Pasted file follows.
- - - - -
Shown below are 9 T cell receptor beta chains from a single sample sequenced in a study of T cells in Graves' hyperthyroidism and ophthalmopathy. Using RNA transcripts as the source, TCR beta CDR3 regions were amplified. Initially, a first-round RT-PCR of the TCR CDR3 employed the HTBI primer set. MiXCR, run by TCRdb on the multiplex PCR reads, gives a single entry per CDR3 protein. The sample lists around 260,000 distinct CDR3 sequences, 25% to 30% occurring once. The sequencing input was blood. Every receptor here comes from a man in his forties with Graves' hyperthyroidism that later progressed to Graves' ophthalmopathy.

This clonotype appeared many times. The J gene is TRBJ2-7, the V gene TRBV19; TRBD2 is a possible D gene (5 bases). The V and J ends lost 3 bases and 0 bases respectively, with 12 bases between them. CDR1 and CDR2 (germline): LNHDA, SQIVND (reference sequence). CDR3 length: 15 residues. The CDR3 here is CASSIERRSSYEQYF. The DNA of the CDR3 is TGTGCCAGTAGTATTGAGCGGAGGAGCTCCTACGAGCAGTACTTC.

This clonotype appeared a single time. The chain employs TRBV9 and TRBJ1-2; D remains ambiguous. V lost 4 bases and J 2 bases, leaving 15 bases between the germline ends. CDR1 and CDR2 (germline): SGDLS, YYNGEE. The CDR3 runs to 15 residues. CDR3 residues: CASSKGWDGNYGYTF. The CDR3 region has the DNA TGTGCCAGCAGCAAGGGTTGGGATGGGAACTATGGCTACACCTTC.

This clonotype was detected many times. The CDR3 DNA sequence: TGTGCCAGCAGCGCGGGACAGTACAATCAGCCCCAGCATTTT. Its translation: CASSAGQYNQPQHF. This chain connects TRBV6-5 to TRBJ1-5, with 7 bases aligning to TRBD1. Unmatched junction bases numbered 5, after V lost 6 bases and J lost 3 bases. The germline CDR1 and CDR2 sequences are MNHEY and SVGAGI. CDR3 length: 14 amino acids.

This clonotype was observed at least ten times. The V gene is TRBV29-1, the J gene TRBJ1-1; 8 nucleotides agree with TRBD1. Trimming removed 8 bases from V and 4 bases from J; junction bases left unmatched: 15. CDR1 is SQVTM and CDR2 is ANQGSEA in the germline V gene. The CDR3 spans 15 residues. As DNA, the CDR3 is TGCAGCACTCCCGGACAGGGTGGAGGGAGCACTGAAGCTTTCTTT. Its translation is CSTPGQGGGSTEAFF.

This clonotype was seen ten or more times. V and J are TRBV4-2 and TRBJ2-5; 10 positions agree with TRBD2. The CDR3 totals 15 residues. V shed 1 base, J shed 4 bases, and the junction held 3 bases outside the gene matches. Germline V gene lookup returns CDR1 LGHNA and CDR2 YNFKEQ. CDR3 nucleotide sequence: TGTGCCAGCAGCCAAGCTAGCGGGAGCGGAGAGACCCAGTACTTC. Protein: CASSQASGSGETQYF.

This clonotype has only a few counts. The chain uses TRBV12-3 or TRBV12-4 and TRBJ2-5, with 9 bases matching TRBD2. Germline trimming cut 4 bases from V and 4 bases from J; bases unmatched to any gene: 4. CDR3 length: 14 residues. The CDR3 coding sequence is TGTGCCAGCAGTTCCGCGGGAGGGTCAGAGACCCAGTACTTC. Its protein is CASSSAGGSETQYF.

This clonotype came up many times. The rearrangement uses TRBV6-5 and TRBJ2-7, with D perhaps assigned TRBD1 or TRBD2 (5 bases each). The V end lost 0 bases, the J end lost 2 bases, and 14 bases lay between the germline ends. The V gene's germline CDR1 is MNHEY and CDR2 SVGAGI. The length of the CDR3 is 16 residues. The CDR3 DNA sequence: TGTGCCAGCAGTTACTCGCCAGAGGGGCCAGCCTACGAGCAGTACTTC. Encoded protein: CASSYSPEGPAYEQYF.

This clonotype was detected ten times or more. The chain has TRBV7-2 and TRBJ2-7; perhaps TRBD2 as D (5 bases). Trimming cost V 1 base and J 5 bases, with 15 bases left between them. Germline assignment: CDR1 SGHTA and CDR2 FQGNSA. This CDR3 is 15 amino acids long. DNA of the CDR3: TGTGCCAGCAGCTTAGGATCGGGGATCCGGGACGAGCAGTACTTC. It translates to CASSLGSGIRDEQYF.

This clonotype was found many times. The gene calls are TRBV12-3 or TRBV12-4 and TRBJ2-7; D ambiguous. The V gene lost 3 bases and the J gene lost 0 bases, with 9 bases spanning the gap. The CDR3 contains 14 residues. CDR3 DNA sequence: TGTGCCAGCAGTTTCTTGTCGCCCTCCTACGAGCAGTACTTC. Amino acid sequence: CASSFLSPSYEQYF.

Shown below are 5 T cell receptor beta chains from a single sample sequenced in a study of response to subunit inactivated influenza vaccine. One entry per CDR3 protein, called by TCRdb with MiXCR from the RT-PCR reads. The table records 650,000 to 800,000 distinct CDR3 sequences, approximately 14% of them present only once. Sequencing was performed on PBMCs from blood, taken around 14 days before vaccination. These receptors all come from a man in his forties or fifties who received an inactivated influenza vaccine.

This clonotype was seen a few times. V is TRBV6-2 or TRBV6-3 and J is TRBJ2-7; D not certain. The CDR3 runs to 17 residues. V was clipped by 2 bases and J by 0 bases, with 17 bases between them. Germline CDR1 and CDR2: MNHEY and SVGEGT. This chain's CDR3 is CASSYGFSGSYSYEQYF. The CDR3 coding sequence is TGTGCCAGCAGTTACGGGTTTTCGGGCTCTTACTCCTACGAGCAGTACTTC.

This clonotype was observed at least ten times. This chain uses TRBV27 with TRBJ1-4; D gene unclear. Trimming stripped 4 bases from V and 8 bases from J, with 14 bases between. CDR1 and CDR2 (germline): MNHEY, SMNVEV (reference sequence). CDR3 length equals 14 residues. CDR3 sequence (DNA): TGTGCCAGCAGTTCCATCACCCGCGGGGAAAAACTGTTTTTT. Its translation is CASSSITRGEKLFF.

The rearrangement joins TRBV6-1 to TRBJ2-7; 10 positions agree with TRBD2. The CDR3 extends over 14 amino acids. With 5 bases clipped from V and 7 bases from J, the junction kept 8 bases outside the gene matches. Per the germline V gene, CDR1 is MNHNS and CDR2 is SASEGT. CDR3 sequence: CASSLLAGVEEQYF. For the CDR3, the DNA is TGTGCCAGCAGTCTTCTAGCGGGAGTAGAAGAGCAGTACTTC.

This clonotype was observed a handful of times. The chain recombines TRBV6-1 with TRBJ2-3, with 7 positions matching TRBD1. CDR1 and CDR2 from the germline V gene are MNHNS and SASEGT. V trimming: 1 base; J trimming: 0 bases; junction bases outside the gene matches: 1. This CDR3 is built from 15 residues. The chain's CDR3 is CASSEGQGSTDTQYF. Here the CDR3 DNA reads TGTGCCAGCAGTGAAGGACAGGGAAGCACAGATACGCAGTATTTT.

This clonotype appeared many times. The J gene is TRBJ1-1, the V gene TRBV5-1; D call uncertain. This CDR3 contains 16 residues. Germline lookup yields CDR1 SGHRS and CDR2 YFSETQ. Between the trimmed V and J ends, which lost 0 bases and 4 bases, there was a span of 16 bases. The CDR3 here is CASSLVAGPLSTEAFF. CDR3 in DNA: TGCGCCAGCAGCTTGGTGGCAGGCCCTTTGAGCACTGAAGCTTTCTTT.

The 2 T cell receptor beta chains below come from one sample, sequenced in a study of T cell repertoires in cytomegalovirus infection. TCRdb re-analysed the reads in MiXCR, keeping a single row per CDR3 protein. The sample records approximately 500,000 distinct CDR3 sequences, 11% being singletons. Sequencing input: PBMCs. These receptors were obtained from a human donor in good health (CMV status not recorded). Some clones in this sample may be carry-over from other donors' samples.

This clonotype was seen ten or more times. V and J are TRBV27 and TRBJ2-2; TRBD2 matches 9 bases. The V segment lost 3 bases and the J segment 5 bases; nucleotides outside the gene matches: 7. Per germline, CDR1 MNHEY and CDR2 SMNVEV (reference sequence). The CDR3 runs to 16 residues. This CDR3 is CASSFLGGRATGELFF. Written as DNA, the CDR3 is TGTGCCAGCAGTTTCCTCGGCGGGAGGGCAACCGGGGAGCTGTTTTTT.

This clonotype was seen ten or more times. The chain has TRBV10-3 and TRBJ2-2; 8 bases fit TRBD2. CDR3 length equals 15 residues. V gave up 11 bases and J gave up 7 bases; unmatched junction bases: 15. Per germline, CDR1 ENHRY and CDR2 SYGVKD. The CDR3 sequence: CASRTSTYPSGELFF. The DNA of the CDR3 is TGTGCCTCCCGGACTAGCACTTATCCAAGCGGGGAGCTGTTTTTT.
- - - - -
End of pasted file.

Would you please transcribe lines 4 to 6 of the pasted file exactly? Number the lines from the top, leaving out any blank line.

This clonotype was detected many times. The CDR3 DNA sequence: TGTGCCAGCAGCGCGGGACAGTACAATCAGCCCCAGCATTTT. Its translation: CASSAGQYNQPQHF. This chain connects TRBV6-5 to TRBJ1-5, with 7 bases aligning to TRBD1. Unmatched junction bases numbered 5, after V lost 6 bases and J lost 3 bases. The germline CDR1 and CDR2 sequences are MNHEY and SVGAGI. CDR3 length: 14 amino acids.

This clonotype was observed at least ten times. The V gene is TRBV29-1, the J gene TRBJ1-1; 8 nucleotides agree with TRBD1. Trimming removed 8 bases from V and 4 bases from J; junction bases left unmatched: 15. CDR1 is SQVTM and CDR2 is ANQGSEA in the germline V gene. The CDR3 spans 15 residues. As DNA, the CDR3 is TGCAGCACTCCCGGACAGGGTGGAGGGAGCACTGAAGCTTTCTTT. Its translation is CSTPGQGGGSTEAFF.

This clonotype was seen ten or more times. V and J are TRBV4-2 and TRBJ2-5; 10 positions agree with TRBD2. The CDR3 totals 15 residues. V shed 1 base, J shed 4 bases, and the junction held 3 bases outside the gene matches. Germline V gene lookup returns CDR1 LGHNA and CDR2 YNFKEQ. CDR3 nucleotide sequence: TGTGCCAGCAGCCAAGCTAGCGGGAGCGGAGAGACCCAGTACTTC. Protein: CASSQASGSGETQYF.